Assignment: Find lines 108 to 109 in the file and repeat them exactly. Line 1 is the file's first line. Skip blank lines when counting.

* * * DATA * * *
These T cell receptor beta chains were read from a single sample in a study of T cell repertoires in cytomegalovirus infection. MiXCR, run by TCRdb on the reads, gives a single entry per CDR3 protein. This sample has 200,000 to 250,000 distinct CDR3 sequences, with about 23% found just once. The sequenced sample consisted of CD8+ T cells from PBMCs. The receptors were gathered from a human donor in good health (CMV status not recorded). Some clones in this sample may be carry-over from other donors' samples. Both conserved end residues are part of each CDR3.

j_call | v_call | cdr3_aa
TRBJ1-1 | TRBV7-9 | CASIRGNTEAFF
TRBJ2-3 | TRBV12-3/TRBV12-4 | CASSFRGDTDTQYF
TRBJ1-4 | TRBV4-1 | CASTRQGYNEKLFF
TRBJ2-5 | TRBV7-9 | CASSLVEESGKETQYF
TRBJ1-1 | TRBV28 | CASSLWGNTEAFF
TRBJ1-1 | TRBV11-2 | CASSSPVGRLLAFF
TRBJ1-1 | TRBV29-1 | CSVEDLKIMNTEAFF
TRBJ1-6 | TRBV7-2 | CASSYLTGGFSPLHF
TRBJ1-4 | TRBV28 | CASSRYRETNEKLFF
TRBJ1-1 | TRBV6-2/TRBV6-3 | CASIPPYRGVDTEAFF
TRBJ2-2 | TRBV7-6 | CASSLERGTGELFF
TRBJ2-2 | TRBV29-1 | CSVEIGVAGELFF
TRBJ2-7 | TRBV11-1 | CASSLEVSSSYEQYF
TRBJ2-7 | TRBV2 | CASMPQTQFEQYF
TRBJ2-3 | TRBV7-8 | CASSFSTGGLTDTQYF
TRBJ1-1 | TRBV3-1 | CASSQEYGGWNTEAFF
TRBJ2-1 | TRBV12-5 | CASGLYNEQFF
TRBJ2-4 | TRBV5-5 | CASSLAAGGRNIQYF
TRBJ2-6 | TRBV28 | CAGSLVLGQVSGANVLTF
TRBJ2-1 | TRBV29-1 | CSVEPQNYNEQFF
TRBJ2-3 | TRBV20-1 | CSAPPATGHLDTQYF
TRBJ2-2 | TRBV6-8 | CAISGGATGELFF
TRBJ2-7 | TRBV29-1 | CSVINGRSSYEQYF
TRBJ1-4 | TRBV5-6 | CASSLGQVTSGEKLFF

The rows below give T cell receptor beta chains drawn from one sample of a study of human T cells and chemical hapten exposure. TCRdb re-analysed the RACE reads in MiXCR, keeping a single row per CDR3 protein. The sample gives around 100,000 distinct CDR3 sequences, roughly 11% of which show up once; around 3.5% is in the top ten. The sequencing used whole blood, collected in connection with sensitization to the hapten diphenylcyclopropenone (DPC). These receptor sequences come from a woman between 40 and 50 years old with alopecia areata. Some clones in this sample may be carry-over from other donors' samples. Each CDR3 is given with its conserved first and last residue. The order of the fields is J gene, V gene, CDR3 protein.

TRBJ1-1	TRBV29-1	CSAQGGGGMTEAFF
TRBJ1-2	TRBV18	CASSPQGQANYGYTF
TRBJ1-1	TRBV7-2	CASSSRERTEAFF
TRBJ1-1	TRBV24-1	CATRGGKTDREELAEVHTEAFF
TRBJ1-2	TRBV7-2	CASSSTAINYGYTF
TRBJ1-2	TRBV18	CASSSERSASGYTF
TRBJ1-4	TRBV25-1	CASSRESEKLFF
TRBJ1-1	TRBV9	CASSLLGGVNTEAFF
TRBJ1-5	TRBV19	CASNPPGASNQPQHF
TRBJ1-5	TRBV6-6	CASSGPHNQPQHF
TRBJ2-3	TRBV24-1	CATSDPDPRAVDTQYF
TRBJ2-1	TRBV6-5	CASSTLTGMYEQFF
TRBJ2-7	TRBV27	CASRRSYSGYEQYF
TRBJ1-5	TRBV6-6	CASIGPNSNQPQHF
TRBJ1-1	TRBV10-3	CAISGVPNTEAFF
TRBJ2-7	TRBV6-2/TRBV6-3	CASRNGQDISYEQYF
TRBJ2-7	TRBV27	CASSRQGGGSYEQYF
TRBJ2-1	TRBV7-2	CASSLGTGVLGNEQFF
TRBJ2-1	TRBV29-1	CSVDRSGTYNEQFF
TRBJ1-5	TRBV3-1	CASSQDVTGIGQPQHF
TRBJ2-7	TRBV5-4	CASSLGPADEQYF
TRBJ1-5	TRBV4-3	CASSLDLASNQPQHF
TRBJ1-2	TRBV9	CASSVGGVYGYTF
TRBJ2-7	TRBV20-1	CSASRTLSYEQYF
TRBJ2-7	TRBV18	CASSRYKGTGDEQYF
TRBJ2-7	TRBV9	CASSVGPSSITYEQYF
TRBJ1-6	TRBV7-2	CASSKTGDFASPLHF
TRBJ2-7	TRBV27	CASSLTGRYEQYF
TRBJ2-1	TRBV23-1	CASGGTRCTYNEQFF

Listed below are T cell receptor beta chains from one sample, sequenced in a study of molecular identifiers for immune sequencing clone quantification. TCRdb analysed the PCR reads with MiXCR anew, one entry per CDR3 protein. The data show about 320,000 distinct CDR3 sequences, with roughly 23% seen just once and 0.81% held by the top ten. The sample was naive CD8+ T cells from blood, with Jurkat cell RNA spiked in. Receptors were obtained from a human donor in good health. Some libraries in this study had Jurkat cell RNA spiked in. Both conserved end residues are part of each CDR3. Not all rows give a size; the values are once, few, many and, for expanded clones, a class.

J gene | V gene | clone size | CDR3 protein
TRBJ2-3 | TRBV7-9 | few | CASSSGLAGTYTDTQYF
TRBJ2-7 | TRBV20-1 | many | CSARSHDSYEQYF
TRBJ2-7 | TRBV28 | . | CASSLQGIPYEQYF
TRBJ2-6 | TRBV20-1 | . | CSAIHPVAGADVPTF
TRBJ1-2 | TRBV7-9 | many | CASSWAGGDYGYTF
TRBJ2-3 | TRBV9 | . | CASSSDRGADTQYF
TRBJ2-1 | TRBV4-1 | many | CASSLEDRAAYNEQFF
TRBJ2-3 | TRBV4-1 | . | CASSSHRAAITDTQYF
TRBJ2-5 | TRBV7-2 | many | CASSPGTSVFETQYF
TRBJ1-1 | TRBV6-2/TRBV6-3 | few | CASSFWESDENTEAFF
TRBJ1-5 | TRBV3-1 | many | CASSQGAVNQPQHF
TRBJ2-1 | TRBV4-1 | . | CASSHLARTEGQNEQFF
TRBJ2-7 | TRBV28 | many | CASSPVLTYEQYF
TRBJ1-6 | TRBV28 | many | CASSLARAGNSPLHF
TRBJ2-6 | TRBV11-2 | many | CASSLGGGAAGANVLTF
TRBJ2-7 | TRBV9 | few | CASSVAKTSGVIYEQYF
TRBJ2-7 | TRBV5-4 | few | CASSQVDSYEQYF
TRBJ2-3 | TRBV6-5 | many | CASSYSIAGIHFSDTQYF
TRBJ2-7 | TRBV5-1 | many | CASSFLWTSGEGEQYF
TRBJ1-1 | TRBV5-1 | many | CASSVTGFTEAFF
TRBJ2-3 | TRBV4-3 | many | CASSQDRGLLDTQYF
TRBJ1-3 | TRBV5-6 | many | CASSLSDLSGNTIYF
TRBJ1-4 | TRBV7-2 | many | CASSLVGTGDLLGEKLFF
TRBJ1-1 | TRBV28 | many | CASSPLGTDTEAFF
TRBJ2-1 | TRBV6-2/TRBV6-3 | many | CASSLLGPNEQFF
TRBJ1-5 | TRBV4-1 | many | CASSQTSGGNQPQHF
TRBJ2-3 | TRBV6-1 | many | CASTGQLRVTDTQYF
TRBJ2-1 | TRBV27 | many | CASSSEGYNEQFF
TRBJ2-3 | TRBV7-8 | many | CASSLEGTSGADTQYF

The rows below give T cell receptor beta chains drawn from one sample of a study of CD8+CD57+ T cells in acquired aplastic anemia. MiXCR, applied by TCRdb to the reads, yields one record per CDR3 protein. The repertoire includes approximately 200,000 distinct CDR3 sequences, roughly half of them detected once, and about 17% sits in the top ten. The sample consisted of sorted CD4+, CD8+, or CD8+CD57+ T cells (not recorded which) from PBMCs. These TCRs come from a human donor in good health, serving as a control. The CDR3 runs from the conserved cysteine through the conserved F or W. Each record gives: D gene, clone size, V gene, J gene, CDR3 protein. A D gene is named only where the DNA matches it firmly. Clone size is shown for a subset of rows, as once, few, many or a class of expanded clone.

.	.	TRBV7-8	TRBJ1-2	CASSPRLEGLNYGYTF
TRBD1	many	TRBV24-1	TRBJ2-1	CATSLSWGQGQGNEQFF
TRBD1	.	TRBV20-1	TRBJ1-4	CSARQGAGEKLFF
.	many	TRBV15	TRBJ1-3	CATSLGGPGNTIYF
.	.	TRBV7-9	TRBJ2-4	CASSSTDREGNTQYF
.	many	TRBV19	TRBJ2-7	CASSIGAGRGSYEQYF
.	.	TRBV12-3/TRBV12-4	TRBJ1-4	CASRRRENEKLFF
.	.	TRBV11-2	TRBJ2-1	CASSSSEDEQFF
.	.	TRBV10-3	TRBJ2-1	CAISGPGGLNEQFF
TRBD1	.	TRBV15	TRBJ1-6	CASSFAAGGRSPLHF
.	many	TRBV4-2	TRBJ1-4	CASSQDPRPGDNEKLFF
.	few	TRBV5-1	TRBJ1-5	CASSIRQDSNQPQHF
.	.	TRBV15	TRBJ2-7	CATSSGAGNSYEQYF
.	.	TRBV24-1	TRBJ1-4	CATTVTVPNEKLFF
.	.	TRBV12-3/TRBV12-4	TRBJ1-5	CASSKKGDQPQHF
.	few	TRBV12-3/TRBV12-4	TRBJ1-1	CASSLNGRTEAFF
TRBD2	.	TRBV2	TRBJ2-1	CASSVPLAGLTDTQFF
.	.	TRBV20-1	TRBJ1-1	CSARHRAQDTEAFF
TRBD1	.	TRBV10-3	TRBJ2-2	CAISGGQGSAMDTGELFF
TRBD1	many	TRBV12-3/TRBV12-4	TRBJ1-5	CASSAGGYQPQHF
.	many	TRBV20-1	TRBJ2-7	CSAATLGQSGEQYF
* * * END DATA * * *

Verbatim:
TRBD1	many	TRBV12-3/TRBV12-4	TRBJ1-5	CASSAGGYQPQHF
.	many	TRBV20-1	TRBJ2-7	CSAATLGQSGEQYF